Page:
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  1. #1

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    I finally had a speed breakthrough, although it might be dangerous long-term.

    I play from my wrist. Put simply, I have to let my wrist kind of shake, the way you would if you were trying to shake water off your hand.

    The problem is that I have to bring my elbow into it, and that creates tension, I know.

    Doing it with control is also a challenge, but it got me some extra beats per minute consistently.

    I have seen Andreas Osberg do the same thing it that Blues video somebody posted. It is good for some short-term speed, but I fear using it long term.

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  3. #2

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    I'm happy you've found something that helps.
    Hope there are no undesirable side-effects.

  4. #3
    I've seen this technique a lot in the metal community - people like Rusty Cooley, for example, use it for their very very fast lines.

    The guy who has the world record for most notes per second on guitar (to my knowledge) has made a short video about using a technique like this. I'm not sure how applicable it is to jazz, but it's interesting to look at, at least.


  5. #4

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    Quote Originally Posted by Shadow of the Sun
    I've seen this technique a lot in the metal community - people like Rusty Cooley, for example, use it for their very very fast lines.

    The guy who has the world record for most notes per second on guitar (to my knowledge) has made a short video about using a technique like this. I'm not sure how applicable it is to jazz, but it's interesting to look at, at least.

    Thanks for posting this. I have had time to revisit it again. I saw that video awhile back. Very informative and helpful!

    With me, I end up locking down my bicep, just like he does, which is not wise to do for too long, limiting my ability to use this at this point.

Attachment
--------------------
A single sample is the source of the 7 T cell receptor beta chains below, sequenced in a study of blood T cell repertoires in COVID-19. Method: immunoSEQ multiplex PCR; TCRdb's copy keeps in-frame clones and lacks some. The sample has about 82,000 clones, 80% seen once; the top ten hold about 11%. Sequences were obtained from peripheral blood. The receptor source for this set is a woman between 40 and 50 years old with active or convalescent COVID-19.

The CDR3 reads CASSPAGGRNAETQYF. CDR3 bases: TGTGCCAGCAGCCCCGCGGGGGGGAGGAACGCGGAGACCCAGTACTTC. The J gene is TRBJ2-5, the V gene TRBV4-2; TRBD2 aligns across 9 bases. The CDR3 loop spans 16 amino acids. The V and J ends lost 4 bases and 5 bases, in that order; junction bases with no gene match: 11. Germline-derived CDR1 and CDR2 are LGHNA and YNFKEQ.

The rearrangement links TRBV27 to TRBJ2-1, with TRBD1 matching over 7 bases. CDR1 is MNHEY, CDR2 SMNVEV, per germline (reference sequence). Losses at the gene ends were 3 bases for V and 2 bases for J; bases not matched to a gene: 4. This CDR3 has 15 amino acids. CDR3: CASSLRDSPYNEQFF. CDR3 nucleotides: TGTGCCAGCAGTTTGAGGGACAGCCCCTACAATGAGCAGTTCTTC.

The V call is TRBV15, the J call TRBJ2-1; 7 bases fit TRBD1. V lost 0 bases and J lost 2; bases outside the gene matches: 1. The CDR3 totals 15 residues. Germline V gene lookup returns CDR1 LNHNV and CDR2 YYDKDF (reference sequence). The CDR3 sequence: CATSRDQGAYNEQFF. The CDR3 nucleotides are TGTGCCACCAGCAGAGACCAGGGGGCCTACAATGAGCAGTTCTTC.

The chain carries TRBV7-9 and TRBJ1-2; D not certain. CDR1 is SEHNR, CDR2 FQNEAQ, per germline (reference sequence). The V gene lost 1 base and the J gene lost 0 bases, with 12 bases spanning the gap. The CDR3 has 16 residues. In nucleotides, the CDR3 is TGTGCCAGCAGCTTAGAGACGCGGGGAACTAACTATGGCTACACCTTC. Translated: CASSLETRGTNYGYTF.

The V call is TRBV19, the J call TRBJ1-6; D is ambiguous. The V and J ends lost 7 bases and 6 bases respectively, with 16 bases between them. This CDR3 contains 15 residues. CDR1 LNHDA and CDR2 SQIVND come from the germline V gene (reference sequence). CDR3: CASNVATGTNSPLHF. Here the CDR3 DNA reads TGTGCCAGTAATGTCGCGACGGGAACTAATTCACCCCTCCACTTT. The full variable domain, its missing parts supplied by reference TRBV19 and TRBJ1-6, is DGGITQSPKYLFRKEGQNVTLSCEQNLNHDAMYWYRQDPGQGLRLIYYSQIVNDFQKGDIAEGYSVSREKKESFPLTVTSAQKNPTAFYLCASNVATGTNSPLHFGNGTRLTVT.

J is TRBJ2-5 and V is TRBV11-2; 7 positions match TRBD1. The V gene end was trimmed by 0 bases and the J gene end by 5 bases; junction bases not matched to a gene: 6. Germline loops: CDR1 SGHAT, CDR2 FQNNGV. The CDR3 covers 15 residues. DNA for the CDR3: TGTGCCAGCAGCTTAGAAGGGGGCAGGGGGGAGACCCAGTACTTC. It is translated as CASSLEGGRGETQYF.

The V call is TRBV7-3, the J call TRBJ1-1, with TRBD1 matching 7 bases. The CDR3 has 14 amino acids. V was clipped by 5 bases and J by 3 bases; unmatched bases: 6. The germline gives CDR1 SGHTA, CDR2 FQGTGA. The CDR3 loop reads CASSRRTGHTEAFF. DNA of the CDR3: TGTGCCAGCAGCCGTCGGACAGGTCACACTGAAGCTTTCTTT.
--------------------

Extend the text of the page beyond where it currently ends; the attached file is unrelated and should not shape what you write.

To be honest, for now, I can't produce Jazz lines at speeds that will allow me to use this. Maybe a few runs here or there, but I don't have to "wrist shake" to play them. Also, at those speeds, I pick faster than my left hand can fret, especially if the ol' pink is involved. So I will be using it for other genres.
    Last edited by AlsoRan; 04-07-2018 at 11:15 AM.

  6. #5

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    Speaking of a loose wrist:


  7. #6

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    She has a very supple right hand, very clean!

  8. #7
    I had an argument in the comments of one of the vids Troy did on Molly Tuttle on YouTube... some metalhead in the comments was complaining that Troy had moved away from the rock stuff into bluegrass and other genres... I pointed out that what Molly's doing is probably harder and more impressive than most metal guitarists and he told me I was wrong and that she wasn't impressive.

    I'm not sure how he was typing when he is evidently blind AND deaf, but each to their own.

  9. #8

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    Tuttle is a wonderful player! The problem with talking about physical technique is that people use certain terms differently from each other. As you probably know from the Troy Grady videos, movements are more complicated than they appear visually and more complicated than the way they are usually described, even by the players doing them. Lot's of people claim that a certain approach is "safer," or more ergonomically correct, or more efficient than another. They pretty much never prove this with any data of any kind. No matter how great a player they are, they almost never indicate they have any professional level knowledge of anatomy, exercise physiology, etc. Even people who have significant knowledge of these fields argue over what is the "best" way to move. That leaves us where we started, experimenting to find something that enables us to play what we hear without getting hurt.

    One thing that actually hand Doctors will tell you is that finger movements with a significantly bent wrist increase the risk of carpal tunnel syndrome or tendon injuries. People in various movement education methods like Feldenkrais, Alexander, etc (scientifically unproven methods but worth trying) will tell you that in general, using more of you body, combining movements around more joints, increases ability and decreases the stress around any one joint. What that means to me in picking technique is that I'm probably better off if my picking movement involves a combination of 1) forearm up and down at the elbow, 2) forearm rotating at the elbow, 3) hand movements in all planes at the wrist, 4) upper arm rotation at the shoulder and 5) maybe some movement of the index and thumb.